Gripping narrative non-fiction with STEM and social justice themes that proves cities can be surprisingly wild places—and why understanding urban nature matters.
What can city bees tell us about climate change? How are we changing coyote behavior? And what the heck is a science bike? Featuring the work of a diverse group of eleven scientists—herself included!—Dr. Cylita Guy shows how studying urban wildlife can help us make cities around the world healthier for all of their inhabitants. In the process, Guy reveals how social injustices like racism can affect not only how scientists study city wildlife, but also where urban critters are likelier to thrive. Sidebars include intriguing animal facts and the often-wacky tools used by urban ecologists, from a ratmobile to a bug vacuum. Cornelia Li’s engaging illustrations bring the scientists’ fieldwork adventures to life, while urban ecology challenges encourage readers to look for signs of wildlife in their own neighborhoods. (Annick Press)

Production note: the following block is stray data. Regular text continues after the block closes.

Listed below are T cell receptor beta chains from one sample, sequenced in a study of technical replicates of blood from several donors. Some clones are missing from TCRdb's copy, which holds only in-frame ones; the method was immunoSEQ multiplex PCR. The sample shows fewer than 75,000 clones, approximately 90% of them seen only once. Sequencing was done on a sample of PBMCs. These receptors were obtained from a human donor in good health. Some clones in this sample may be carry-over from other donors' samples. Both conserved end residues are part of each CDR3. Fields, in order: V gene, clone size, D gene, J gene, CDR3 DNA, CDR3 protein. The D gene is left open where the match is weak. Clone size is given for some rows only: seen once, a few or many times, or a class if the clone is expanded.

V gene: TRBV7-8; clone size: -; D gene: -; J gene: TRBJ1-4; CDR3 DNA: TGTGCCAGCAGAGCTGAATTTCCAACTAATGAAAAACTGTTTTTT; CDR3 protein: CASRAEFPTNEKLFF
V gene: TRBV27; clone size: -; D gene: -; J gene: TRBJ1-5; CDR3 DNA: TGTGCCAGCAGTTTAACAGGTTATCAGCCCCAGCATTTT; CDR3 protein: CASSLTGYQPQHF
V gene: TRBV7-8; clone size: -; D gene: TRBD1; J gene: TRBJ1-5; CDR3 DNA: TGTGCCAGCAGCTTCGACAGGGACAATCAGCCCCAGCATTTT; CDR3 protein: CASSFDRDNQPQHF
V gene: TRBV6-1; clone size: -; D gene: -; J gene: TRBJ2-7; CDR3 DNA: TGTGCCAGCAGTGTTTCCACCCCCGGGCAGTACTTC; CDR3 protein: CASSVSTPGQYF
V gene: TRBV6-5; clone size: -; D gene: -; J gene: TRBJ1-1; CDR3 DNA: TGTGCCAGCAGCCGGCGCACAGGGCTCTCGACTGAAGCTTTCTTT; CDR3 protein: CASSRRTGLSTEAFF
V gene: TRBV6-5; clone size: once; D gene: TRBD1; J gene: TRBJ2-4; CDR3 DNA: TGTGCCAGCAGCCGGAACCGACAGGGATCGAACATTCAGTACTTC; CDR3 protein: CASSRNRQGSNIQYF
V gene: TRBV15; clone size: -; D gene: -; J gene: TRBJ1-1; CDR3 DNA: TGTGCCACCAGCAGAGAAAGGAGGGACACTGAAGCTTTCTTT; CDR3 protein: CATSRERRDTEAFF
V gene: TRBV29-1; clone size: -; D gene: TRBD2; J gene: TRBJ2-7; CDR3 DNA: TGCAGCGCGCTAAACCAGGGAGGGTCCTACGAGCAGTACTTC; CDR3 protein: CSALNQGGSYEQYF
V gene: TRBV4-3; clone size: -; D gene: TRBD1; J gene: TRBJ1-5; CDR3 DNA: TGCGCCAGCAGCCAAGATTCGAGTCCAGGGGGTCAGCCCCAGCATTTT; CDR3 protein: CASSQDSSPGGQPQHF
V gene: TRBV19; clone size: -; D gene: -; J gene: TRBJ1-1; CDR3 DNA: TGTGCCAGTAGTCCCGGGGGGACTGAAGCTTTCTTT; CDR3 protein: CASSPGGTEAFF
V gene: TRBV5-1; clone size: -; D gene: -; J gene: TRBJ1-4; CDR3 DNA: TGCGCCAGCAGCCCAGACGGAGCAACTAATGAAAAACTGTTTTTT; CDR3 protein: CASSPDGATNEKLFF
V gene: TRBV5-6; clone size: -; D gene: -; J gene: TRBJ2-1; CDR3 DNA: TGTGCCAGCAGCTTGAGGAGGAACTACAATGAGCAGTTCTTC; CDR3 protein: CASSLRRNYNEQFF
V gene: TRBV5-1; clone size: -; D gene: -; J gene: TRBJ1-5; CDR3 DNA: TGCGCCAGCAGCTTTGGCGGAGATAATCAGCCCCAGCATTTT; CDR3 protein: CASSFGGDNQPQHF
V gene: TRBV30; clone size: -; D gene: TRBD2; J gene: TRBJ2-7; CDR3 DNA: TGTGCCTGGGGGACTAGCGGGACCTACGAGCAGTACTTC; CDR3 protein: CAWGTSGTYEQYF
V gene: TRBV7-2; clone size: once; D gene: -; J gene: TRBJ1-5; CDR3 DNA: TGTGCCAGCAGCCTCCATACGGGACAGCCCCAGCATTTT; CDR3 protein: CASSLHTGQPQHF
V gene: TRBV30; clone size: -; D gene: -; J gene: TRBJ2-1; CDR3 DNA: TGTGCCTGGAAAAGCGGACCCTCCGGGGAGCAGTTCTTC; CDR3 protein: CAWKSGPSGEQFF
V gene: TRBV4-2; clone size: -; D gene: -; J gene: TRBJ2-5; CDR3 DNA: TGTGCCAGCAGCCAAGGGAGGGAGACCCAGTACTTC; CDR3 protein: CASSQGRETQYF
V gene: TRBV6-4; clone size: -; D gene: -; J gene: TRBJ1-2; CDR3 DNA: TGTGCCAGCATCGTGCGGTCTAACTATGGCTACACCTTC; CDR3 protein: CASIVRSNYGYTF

Cylita joins us from Royal Botanical Garden’s Hendrie Garden, to share stories from her very first kid’s book, Chasing Bats and Tracking Rats: Urban Ecology, Community Science, and How We Share Our Cities.